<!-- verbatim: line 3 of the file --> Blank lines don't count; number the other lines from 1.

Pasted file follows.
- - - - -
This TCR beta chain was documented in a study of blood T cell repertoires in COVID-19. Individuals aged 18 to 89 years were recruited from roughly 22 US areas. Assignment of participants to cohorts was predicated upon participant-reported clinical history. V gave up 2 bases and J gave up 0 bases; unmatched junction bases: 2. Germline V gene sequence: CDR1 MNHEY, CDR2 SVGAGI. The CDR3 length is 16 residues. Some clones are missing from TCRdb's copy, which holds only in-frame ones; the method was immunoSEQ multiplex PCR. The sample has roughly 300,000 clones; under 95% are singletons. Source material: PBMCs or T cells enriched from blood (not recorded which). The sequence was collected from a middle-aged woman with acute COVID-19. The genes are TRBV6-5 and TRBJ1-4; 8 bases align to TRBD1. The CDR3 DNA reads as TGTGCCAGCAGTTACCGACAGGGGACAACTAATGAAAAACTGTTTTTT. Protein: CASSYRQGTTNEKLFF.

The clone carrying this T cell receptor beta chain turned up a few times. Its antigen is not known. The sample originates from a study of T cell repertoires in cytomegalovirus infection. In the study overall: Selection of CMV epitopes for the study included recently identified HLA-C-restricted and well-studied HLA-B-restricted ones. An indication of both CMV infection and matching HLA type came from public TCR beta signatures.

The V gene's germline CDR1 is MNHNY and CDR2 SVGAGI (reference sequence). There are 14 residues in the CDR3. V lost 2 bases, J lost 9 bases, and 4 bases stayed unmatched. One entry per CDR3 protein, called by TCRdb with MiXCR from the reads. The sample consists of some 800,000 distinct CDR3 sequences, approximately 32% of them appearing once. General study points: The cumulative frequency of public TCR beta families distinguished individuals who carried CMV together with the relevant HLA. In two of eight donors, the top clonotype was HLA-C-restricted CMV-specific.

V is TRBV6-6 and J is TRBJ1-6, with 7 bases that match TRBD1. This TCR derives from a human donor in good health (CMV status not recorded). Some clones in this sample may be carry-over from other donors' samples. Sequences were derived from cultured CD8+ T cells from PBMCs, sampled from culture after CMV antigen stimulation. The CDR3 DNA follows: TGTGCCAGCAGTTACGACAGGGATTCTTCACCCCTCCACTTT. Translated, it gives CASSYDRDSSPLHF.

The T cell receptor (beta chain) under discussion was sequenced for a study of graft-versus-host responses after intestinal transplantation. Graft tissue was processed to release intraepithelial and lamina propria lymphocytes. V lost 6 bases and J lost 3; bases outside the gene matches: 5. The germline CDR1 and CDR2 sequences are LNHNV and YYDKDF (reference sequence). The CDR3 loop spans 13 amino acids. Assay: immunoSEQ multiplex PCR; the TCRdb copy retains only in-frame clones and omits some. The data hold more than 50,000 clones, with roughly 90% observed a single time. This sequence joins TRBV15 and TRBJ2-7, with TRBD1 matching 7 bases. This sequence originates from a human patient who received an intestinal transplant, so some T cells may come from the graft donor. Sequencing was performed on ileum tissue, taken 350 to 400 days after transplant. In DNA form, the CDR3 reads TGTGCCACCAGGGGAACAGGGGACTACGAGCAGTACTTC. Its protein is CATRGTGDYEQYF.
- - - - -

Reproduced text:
The V gene's germline CDR1 is MNHNY and CDR2 SVGAGI (reference sequence). There are 14 residues in the CDR3. V lost 2 bases, J lost 9 bases, and 4 bases stayed unmatched. One entry per CDR3 protein, called by TCRdb with MiXCR from the reads. The sample consists of some 800,000 distinct CDR3 sequences, approximately 32% of them appearing once. General study points: The cumulative frequency of public TCR beta families distinguished individuals who carried CMV together with the relevant HLA. In two of eight donors, the top clonotype was HLA-C-restricted CMV-specific.